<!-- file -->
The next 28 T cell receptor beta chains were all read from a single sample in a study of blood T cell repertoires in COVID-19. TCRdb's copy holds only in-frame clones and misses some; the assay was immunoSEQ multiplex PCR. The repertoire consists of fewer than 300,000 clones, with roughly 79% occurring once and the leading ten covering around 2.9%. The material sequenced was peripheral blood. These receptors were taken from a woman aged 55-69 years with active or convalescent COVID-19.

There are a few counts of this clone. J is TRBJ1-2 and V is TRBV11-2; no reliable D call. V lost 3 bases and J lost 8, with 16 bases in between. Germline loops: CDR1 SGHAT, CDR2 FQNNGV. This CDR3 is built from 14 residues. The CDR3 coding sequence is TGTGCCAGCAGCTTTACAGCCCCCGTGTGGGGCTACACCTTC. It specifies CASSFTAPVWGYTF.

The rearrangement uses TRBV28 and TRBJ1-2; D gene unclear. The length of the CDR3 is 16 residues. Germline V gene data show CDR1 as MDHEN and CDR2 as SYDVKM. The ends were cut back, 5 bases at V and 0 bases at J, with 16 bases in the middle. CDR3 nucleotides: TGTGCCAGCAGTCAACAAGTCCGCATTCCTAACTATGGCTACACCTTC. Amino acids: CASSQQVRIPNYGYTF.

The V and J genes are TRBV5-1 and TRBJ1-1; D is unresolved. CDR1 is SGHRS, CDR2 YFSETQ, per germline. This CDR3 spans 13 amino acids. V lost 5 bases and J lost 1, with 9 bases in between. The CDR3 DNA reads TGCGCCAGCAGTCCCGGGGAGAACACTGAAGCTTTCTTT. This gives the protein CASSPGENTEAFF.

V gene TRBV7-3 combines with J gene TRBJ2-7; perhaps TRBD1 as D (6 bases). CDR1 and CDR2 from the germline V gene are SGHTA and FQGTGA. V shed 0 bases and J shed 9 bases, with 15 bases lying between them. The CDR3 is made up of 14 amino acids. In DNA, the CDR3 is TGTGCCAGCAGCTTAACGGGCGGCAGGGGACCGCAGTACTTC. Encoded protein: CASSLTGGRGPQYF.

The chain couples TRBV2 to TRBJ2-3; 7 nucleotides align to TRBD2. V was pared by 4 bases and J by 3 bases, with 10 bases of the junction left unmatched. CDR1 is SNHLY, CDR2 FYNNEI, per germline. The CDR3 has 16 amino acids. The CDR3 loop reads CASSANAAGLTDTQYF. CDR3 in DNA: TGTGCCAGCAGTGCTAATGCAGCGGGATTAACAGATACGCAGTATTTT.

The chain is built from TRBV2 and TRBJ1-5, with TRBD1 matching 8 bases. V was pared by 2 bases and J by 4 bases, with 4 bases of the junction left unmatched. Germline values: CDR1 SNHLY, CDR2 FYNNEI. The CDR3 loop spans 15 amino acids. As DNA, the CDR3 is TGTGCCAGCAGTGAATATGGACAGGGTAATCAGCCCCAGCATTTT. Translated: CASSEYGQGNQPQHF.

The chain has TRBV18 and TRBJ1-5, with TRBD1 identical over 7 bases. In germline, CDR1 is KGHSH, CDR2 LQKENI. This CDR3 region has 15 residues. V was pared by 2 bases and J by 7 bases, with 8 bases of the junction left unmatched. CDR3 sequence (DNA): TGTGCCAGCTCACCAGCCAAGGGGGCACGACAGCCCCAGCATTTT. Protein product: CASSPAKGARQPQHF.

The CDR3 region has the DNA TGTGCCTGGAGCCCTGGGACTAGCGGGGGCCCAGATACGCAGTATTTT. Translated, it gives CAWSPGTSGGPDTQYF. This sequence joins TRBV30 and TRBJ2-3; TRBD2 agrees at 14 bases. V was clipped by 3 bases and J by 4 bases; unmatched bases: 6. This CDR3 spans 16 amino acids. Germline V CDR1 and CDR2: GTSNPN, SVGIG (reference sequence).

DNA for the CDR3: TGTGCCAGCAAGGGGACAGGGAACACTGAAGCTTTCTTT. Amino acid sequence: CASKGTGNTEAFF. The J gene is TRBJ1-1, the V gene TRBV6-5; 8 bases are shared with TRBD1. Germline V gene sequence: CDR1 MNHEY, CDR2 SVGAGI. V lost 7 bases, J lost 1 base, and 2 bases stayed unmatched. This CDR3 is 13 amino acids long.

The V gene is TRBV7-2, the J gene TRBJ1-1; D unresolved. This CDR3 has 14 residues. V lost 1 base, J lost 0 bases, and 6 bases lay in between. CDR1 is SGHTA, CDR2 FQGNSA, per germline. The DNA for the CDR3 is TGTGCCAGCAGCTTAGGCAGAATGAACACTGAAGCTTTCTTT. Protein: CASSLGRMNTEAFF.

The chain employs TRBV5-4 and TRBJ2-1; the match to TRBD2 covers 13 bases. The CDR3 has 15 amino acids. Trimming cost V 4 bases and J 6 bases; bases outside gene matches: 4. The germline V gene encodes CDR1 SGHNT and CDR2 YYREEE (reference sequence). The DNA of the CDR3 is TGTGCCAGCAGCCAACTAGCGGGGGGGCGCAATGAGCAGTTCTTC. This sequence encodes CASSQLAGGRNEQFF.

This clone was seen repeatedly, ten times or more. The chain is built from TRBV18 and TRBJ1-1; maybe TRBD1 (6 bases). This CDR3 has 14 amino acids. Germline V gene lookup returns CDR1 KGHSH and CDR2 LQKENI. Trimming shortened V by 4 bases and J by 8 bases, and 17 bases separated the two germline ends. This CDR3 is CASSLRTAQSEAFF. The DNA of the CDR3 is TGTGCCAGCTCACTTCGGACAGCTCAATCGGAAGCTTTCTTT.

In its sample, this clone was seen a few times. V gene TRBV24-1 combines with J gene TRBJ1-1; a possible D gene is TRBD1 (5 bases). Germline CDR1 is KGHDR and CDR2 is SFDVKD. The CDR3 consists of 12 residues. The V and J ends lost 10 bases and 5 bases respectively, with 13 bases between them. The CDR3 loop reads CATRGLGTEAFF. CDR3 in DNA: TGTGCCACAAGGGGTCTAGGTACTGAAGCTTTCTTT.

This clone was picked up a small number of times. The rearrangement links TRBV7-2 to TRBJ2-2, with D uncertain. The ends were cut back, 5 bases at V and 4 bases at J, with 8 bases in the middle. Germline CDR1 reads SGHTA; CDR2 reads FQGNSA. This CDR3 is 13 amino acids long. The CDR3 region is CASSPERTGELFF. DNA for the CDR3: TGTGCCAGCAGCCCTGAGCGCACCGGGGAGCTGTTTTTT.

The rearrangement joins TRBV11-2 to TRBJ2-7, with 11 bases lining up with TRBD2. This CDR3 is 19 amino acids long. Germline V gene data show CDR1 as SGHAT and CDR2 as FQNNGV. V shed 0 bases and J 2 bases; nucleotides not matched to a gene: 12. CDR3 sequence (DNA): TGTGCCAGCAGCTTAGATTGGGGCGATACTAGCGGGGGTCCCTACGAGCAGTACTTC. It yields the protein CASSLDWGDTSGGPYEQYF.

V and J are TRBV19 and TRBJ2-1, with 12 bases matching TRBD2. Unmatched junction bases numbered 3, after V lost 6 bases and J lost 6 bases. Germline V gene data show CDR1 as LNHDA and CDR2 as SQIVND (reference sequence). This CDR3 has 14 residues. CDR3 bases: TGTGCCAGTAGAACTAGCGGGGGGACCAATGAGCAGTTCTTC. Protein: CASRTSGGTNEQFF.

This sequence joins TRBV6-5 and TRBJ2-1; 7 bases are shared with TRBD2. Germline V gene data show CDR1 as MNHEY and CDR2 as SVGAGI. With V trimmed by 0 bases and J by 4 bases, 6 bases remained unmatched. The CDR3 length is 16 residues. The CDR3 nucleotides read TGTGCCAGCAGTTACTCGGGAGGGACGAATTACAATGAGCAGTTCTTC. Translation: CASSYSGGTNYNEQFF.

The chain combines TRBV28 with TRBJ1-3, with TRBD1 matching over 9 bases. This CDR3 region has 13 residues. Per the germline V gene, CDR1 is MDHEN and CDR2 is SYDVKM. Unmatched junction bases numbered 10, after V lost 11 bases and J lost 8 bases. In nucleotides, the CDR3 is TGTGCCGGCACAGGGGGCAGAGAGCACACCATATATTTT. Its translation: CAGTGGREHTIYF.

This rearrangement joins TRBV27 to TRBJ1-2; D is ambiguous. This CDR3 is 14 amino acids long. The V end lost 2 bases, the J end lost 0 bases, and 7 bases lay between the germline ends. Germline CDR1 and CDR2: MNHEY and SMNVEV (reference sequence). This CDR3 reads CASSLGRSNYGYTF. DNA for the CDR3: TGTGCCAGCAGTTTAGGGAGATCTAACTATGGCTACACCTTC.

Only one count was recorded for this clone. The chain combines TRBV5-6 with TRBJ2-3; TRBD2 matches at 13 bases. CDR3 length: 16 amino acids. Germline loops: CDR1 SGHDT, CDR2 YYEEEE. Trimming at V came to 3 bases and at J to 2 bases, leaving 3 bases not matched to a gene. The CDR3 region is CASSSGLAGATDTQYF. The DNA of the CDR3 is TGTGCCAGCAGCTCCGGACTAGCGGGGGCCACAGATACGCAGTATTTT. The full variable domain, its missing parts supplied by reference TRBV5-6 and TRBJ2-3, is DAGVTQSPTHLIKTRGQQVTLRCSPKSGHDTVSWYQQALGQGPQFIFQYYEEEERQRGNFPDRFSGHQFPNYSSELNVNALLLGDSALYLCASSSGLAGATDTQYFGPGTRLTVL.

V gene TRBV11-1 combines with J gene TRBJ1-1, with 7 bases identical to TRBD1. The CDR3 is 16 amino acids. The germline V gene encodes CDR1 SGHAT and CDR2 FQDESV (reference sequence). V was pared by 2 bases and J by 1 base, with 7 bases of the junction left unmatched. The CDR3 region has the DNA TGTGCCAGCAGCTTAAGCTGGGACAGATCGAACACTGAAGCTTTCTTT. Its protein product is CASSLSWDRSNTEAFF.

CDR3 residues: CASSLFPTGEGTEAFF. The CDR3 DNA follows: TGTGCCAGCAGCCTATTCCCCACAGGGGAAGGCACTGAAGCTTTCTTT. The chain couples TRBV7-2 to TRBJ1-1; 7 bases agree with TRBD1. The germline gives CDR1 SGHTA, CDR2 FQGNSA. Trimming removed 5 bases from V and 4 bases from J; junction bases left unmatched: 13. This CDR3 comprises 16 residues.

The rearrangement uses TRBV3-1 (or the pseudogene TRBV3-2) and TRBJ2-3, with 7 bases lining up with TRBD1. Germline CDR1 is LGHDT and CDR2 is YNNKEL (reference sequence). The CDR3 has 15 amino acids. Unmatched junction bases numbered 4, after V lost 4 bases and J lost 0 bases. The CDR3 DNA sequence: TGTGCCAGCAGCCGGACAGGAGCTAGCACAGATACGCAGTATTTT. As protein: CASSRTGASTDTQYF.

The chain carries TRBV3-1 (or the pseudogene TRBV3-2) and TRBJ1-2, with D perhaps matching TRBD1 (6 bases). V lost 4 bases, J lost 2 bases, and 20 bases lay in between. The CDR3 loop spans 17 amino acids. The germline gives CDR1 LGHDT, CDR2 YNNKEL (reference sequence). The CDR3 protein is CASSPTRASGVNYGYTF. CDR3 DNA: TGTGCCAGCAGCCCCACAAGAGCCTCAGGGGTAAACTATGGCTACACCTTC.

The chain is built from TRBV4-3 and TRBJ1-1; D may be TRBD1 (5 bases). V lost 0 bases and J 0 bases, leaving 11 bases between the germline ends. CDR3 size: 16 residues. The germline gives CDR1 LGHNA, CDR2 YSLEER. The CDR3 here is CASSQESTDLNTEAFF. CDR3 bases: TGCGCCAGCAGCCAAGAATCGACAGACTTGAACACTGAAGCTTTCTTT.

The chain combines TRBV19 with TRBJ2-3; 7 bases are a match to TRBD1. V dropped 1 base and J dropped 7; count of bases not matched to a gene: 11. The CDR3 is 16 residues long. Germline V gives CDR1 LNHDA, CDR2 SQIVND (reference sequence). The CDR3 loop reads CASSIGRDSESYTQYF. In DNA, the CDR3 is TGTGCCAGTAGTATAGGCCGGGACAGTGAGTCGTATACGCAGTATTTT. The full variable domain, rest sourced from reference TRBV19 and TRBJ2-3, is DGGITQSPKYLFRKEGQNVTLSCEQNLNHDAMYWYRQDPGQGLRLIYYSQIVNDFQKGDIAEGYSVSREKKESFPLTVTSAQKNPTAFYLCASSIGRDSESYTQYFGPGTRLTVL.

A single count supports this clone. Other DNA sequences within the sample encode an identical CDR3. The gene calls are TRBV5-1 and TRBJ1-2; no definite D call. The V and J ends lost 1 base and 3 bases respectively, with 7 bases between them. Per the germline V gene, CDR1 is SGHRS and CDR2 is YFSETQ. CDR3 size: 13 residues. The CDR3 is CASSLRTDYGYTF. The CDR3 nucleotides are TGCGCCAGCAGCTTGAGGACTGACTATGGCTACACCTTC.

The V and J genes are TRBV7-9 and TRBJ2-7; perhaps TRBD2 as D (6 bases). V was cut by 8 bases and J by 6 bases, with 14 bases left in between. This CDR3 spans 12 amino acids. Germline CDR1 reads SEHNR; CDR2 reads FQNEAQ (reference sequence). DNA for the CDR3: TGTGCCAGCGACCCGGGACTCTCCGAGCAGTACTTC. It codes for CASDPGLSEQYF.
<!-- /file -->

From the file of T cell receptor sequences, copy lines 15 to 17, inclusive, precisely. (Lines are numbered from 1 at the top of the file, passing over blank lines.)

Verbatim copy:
This clone was picked up a small number of times. The rearrangement links TRBV7-2 to TRBJ2-2, with D uncertain. The ends were cut back, 5 bases at V and 4 bases at J, with 8 bases in the middle. Germline CDR1 reads SGHTA; CDR2 reads FQGNSA. This CDR3 is 13 amino acids long. The CDR3 region is CASSPERTGELFF. DNA for the CDR3: TGTGCCAGCAGCCCTGAGCGCACCGGGGAGCTGTTTTTT.

The rearrangement joins TRBV11-2 to TRBJ2-7, with 11 bases lining up with TRBD2. This CDR3 is 19 amino acids long. Germline V gene data show CDR1 as SGHAT and CDR2 as FQNNGV. V shed 0 bases and J 2 bases; nucleotides not matched to a gene: 12. CDR3 sequence (DNA): TGTGCCAGCAGCTTAGATTGGGGCGATACTAGCGGGGGTCCCTACGAGCAGTACTTC. It yields the protein CASSLDWGDTSGGPYEQYF.

V and J are TRBV19 and TRBJ2-1, with 12 bases matching TRBD2. Unmatched junction bases numbered 3, after V lost 6 bases and J lost 6 bases. Germline V gene data show CDR1 as LNHDA and CDR2 as SQIVND (reference sequence). This CDR3 has 14 residues. CDR3 bases: TGTGCCAGTAGAACTAGCGGGGGGACCAATGAGCAGTTCTTC. Protein: CASRTSGGTNEQFF.